Daft Punk future as mysterious as ever

Have Daft Punk really gone for good? Despite announcing their retirement on Monday, no one should write off the inscrutable pair just yet, say those who have closely followed their career.

“No one’s ever been able to get in their heads. It’s hard to break through those robot helmets,” said Patrice Bardot, author of “Electrorama,” a book on French dance music.

From producing Japanese anime to making their own strange cult film, Thomas Bangalter and Guy-Manuel de Homem-Christo have thrown plenty of interesting curve-balls since first taking over dancefloors in the 1990s.


Few believe the robots have permanently left Earth’s orbit.

“Stars are something that we see because they are dead. These guys are very much living and will continue their career,” electronic music pioneer Jean-Michel Jarre told AFP, adding that he would be “very pleased” to work with them in the future.

The obvious bet is that they will pursue solo music projects.

That has been the path for other French house duos. Air’s Nicolas Godin and Jean-Benoit Dunckel have multiple side projects on the go, while an album by Gaspard Auge, one half of Justice, is reportedly on the way.

The Daft Punk pair have already made a few moves in this direction, with Homem-Christo, 47, doing production work for Charlotte Gainsbourg and Sebastien Tellier.


Bangalter, 46, has pulled soundtrack duties for French director Gaspar Noe, including on his controversial film “Irreversible”.

As a duo, they worked on several film scores, including a Tron remake in 2010 and were tentatively linked to an upcoming film by Italian director Dario Argento.

– ‘Not joining The Voice’ –




They might also like to get behind the camera themselves.

The eight-minute clip that announced their retirement on Monday was lifted from their 2006 film “Electroma”.

It was not exactly a huge hit, but the pair have never shown much concern with meeting public expectations, and having shifted millions of albums over the years, they face few limitations.

“They’ll be attracted to projects where they will have a lot of independence since they don’t exactly need the money,” said Bardot.

“They have a tendency to pop up where you least expect them,” he added.

Whatever happens, it is highly unlikely that they will give up their highly cautious approach to fame.

“I don’t see either of them becoming a judge on The Voice any time soon,” joked Yves Bigot, who co-wrote a book about the duo, “Daft Punk, Incognito”.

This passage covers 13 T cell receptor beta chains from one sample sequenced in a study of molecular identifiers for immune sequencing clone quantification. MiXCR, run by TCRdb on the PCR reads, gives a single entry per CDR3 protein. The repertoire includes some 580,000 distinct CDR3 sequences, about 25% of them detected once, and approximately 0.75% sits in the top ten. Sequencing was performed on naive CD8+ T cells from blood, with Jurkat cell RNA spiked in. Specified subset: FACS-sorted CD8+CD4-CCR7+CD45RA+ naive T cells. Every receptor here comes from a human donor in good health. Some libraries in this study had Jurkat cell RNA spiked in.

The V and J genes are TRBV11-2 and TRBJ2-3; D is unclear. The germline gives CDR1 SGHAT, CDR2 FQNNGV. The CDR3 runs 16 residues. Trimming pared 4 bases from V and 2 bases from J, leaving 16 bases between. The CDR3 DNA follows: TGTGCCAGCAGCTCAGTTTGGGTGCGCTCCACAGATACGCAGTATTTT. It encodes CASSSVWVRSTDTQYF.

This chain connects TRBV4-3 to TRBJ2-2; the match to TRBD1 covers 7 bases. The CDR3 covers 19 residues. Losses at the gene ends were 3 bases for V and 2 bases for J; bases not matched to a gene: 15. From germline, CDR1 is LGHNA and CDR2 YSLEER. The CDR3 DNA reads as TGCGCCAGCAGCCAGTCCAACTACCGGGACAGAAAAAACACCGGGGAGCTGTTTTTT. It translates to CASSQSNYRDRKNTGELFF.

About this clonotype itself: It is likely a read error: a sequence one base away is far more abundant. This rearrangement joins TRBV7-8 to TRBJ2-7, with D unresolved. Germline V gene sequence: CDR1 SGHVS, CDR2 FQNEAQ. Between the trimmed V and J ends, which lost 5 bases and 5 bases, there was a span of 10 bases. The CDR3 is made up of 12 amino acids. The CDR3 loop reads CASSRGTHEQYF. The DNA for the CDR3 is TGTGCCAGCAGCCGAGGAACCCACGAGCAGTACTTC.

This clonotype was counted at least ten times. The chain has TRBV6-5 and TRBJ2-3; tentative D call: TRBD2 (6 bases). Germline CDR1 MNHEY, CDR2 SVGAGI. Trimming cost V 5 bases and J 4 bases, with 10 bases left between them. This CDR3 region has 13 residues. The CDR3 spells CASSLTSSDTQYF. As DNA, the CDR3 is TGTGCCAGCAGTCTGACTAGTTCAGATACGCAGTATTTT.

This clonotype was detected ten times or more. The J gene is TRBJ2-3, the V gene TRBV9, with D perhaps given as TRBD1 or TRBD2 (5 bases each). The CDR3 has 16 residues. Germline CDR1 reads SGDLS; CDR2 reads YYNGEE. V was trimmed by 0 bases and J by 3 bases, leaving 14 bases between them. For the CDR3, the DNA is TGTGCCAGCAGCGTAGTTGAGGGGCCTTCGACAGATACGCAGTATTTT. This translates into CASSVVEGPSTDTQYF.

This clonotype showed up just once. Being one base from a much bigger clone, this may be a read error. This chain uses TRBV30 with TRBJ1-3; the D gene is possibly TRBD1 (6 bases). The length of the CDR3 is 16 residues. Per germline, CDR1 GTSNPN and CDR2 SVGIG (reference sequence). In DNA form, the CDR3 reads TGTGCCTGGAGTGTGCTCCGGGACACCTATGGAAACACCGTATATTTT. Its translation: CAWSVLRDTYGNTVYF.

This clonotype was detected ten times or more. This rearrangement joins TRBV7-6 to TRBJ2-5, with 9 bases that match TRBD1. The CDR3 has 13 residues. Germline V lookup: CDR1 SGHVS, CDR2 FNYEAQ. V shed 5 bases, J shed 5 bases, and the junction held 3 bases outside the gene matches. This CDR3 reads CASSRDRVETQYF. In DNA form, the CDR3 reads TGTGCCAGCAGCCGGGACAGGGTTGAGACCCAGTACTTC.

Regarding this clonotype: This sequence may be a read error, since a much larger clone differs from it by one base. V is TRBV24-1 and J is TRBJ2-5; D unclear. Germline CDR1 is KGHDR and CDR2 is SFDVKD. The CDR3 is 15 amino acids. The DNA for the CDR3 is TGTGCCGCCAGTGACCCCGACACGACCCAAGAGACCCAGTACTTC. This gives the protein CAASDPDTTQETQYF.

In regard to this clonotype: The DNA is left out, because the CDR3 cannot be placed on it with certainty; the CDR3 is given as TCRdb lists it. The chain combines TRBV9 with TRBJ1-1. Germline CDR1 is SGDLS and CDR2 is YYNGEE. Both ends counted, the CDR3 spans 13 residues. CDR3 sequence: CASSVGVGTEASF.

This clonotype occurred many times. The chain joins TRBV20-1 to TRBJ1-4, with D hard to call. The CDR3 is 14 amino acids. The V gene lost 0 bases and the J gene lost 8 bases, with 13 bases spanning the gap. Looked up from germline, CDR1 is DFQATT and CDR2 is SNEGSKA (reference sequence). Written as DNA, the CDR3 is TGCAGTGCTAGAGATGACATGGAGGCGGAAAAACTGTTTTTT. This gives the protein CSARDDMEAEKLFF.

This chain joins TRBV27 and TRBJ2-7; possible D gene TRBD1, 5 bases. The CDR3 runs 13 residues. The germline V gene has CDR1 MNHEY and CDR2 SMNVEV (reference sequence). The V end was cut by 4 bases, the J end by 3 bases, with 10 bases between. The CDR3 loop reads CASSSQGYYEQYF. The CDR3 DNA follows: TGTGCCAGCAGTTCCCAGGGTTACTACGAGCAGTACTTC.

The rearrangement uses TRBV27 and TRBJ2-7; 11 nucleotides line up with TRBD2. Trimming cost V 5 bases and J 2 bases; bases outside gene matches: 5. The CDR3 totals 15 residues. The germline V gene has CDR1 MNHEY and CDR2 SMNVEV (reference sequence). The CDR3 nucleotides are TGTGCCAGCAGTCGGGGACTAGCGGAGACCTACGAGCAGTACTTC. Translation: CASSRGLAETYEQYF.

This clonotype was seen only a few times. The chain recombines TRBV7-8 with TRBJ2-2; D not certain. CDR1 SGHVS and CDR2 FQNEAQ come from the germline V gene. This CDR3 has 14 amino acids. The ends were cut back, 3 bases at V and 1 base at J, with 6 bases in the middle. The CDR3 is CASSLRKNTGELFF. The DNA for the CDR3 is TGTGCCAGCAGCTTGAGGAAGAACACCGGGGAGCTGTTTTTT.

“Guy-Manuel is a timid guy, he’s the one who speaks least in interviews. And it’s not like Thomas is about to become the next David Guetta,” he added.

Argentina’s public prosecutor’s office will convene a medical board on March 8 to decide whether or not late football legend Diego Maradona was given proper treatment before his death, legal sources said on Tuesday.

Maradona died of a heart attack on November 25, weeks after undergoing brain surgery on a blood clot.

Investigators are trying to determine whether or not there was negligence in Maradona’s health care before he died.

Nine experts will be called on March 8 including the medical examiners that took part in Maradona’s autopsy.

The public prosecutor in San Isidro, a suburb of the capital Buenos Aires, has also called two more witnesses to appear before investigators on Thursday: a nursing coordinator and the doctor tasked with coordinating Maradona’s home care during the days before he died.

Five other people, including neurosurgeon Leopoldo Luque and psychiatrist Agustina Cosachov, are already under investigation in the involuntary manslaughter probe.

The latest two people included in the investigation were members of a WhatsApp chat group discussing Maradona’s care, local media reported.

Two of Maradona’s daughters — Gianinna, 31, and Jana, 24 — will also appear before prosecutors on Thursday.

They have accused Luque of responsibility in Maradona’s deteriorating health.

A first autopsy conducted the day Maradona died found he had suffered from liquid on the lungs with acute heart failure brought on by a disease of the heart muscles that makes it harder to pump blood. His heart was twice the normal size.

Maradona is an idol to millions of Argentines after he inspired the South American country to only its second World Cup triumph in 1986.

An attacking midfielder who spent two years with Spanish giants Barcelona, he is also loved in Naples where he helped Napoli win the only two Serie A titles in the club’s history.

He was coach of Argentine top flight outfit Gimnasia y Esgrima when he died.

He had celebrated his 60th birthday on October 30 at the club but looked in poor physical health and seemed to have trouble speaking.

Sources close to Maradona said he suffered from depression during eight months of coronavirus restrictions that confined him to home as he was considered a high-risk person.

Maradona was suffering from liver, kidney and cardiovascular disorders when he died.

He had battled cocaine and alcohol addictions during his life.